"A delightful book. It marks one of the few instances in which the proverbial humdrum life of the student of physical science, together with the more austere ideals, have been made intelligible." — The New York Times
Nobel laureate Marie Curie offers a memorable portrait of her equally famous husband and lab partner, Pierre Curie. A scientific biography as well as an intimate memoir, this unique narrative recaptures Pierre Curie's youthful research and his first scientific breakthrough, the discovery of piezoelectricity. It further explores his pioneering work in crystallography and magnetism along with the couple's most famous achievement, the discovery of radium.
In addition to firsthand accounts of laboratory work and techniques, Marie Curie offers observations on her husband's personality and character, their family life, and the work of their scientific contemporaries, including Ernest Rutherford, Frederick Soddy, Friedrich Oskar Giesel, and Henri Becquerel. Curie also reconstructs her studies of radiation, discussing equipment, procedures, and results. These rare insights into two of history's great scientific minds will fascinate students of science and all readers interested in scientific discovery.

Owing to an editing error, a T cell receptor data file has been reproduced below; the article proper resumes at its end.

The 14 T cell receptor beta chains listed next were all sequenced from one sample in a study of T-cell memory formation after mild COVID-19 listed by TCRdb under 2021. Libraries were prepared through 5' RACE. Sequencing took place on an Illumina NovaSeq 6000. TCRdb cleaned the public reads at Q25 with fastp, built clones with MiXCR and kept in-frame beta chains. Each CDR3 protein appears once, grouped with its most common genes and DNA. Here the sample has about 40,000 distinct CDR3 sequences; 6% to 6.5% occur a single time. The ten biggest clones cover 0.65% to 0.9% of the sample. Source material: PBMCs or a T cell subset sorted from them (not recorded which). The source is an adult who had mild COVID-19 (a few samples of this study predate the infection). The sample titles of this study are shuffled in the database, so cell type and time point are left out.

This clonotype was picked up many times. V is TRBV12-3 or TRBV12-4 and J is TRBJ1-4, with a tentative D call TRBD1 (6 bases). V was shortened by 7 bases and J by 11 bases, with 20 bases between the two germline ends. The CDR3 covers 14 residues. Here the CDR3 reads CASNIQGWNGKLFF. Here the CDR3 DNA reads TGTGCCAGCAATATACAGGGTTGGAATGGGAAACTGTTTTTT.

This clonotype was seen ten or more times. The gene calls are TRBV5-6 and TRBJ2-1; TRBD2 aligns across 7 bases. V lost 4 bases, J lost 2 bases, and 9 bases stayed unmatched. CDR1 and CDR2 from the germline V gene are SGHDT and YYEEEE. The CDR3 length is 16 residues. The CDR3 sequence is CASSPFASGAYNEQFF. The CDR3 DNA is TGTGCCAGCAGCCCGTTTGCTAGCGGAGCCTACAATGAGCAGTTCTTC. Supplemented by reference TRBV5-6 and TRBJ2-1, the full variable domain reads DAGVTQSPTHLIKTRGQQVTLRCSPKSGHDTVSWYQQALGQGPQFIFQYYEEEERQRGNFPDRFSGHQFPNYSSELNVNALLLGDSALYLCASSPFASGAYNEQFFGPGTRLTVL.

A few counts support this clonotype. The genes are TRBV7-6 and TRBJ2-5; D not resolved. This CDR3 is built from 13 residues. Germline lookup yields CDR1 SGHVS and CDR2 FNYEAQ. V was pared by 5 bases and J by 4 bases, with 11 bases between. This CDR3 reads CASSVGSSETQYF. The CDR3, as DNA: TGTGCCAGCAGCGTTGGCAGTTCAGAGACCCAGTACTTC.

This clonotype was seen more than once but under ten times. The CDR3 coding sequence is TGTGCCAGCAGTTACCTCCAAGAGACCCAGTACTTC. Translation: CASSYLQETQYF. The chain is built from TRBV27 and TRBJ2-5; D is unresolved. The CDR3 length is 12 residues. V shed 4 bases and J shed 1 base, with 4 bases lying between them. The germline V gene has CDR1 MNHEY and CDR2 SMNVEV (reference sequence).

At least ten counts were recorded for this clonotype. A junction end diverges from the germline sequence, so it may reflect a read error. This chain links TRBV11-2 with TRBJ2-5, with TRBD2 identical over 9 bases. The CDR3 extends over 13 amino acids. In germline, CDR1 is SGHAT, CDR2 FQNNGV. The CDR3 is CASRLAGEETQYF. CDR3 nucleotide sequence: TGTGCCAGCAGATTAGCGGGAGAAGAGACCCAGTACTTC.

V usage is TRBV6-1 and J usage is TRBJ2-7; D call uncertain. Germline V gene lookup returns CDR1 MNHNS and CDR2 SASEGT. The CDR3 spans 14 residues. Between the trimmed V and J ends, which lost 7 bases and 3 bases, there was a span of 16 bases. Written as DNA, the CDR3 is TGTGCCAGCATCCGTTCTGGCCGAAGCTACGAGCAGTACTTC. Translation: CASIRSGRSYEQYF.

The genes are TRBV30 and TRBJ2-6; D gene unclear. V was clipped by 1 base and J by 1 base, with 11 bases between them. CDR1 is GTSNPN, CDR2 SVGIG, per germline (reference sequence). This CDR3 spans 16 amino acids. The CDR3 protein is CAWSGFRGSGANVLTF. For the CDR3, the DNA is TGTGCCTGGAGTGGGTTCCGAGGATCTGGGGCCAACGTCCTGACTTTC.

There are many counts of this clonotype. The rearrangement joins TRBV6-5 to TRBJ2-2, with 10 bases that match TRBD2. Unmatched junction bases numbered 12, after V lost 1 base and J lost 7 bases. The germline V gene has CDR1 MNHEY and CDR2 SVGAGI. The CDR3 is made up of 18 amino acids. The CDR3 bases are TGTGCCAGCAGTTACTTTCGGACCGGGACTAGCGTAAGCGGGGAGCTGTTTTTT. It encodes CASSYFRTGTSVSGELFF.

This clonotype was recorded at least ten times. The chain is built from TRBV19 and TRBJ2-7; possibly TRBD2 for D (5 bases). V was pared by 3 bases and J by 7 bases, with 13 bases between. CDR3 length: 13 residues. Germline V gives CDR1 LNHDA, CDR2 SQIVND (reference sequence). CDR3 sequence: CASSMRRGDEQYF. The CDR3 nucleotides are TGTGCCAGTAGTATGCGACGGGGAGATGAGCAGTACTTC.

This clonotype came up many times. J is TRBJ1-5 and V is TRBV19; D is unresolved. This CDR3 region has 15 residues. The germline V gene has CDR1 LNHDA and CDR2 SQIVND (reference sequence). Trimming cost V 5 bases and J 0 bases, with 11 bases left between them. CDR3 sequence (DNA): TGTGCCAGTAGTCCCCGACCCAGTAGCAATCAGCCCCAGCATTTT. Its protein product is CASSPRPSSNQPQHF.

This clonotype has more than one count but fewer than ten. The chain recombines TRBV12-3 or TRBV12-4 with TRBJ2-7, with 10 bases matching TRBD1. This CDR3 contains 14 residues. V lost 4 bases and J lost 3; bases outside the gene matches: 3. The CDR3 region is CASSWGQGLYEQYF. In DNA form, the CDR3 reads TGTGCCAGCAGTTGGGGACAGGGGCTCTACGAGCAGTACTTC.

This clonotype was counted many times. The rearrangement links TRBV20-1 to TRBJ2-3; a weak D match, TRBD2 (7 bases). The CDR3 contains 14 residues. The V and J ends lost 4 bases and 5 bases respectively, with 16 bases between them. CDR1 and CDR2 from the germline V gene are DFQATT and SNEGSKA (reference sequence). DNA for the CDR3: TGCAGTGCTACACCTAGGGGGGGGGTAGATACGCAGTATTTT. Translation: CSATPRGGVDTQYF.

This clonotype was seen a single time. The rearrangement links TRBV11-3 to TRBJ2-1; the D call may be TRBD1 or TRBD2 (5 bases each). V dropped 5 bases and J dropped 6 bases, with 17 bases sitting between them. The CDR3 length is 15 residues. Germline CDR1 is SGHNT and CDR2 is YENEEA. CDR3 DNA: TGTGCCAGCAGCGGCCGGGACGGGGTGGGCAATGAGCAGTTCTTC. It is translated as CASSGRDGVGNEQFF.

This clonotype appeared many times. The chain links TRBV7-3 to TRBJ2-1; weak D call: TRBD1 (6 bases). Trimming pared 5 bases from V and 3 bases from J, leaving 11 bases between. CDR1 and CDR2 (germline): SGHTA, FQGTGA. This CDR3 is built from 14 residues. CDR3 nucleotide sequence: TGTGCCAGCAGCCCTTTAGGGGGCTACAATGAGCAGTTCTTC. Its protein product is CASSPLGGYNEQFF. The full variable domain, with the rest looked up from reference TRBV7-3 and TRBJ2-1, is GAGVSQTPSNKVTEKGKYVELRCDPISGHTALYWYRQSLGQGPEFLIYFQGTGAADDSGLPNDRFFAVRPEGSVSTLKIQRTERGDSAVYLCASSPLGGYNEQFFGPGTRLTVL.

Reprint of the Macmillan Company, New York, 1923 edition.
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